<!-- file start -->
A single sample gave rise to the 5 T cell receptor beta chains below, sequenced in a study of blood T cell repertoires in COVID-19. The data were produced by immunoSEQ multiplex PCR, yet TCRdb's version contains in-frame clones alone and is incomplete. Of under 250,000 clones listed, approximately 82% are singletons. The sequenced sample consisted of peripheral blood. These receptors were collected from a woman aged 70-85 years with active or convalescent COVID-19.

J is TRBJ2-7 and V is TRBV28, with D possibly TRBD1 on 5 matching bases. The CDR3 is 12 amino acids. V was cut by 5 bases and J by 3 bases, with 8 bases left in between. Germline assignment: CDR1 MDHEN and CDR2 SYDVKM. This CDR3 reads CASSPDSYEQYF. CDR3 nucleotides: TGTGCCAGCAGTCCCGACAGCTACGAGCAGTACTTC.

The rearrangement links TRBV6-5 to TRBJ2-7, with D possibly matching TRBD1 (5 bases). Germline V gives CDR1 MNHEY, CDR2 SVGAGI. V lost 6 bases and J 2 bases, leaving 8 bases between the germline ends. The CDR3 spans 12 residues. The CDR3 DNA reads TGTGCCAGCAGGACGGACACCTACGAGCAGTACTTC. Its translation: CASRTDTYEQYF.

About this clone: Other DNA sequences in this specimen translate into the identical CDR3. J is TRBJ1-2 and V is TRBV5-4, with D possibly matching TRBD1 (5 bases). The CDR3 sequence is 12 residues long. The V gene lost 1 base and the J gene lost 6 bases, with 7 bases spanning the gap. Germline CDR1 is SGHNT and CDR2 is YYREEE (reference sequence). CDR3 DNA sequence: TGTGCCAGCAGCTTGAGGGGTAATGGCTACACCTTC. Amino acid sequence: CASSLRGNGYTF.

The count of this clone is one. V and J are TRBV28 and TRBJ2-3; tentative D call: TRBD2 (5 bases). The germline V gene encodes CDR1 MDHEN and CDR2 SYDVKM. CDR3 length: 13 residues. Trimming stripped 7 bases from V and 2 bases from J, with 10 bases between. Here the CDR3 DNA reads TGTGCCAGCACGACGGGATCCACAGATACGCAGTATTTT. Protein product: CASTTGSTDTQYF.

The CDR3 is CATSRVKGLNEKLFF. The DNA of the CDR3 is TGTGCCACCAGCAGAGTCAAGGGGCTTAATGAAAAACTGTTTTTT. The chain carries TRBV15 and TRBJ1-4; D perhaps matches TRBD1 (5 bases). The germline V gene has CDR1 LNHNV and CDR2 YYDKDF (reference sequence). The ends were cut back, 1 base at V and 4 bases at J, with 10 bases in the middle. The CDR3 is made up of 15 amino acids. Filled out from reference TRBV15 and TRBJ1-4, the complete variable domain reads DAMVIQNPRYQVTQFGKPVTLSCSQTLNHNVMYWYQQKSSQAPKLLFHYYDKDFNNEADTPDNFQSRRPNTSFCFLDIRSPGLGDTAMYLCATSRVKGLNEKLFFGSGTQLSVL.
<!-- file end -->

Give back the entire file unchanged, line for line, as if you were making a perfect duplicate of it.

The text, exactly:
A single sample gave rise to the 5 T cell receptor beta chains below, sequenced in a study of blood T cell repertoires in COVID-19. The data were produced by immunoSEQ multiplex PCR, yet TCRdb's version contains in-frame clones alone and is incomplete. Of under 250,000 clones listed, approximately 82% are singletons. The sequenced sample consisted of peripheral blood. These receptors were collected from a woman aged 70-85 years with active or convalescent COVID-19.

J is TRBJ2-7 and V is TRBV28, with D possibly TRBD1 on 5 matching bases. The CDR3 is 12 amino acids. V was cut by 5 bases and J by 3 bases, with 8 bases left in between. Germline assignment: CDR1 MDHEN and CDR2 SYDVKM. This CDR3 reads CASSPDSYEQYF. CDR3 nucleotides: TGTGCCAGCAGTCCCGACAGCTACGAGCAGTACTTC.

The rearrangement links TRBV6-5 to TRBJ2-7, with D possibly matching TRBD1 (5 bases). Germline V gives CDR1 MNHEY, CDR2 SVGAGI. V lost 6 bases and J 2 bases, leaving 8 bases between the germline ends. The CDR3 spans 12 residues. The CDR3 DNA reads TGTGCCAGCAGGACGGACACCTACGAGCAGTACTTC. Its translation: CASRTDTYEQYF.

About this clone: Other DNA sequences in this specimen translate into the identical CDR3. J is TRBJ1-2 and V is TRBV5-4, with D possibly matching TRBD1 (5 bases). The CDR3 sequence is 12 residues long. The V gene lost 1 base and the J gene lost 6 bases, with 7 bases spanning the gap. Germline CDR1 is SGHNT and CDR2 is YYREEE (reference sequence). CDR3 DNA sequence: TGTGCCAGCAGCTTGAGGGGTAATGGCTACACCTTC. Amino acid sequence: CASSLRGNGYTF.

The count of this clone is one. V and J are TRBV28 and TRBJ2-3; tentative D call: TRBD2 (5 bases). The germline V gene encodes CDR1 MDHEN and CDR2 SYDVKM. CDR3 length: 13 residues. Trimming stripped 7 bases from V and 2 bases from J, with 10 bases between. Here the CDR3 DNA reads TGTGCCAGCACGACGGGATCCACAGATACGCAGTATTTT. Protein product: CASTTGSTDTQYF.

The CDR3 is CATSRVKGLNEKLFF. The DNA of the CDR3 is TGTGCCACCAGCAGAGTCAAGGGGCTTAATGAAAAACTGTTTTTT. The chain carries TRBV15 and TRBJ1-4; D perhaps matches TRBD1 (5 bases). The germline V gene has CDR1 LNHNV and CDR2 YYDKDF (reference sequence). The ends were cut back, 1 base at V and 4 bases at J, with 10 bases in the middle. The CDR3 is made up of 15 amino acids. Filled out from reference TRBV15 and TRBJ1-4, the complete variable domain reads DAMVIQNPRYQVTQFGKPVTLSCSQTLNHNVMYWYQQKSSQAPKLLFHYYDKDFNNEADTPDNFQSRRPNTSFCFLDIRSPGLGDTAMYLCATSRVKGLNEKLFFGSGTQLSVL.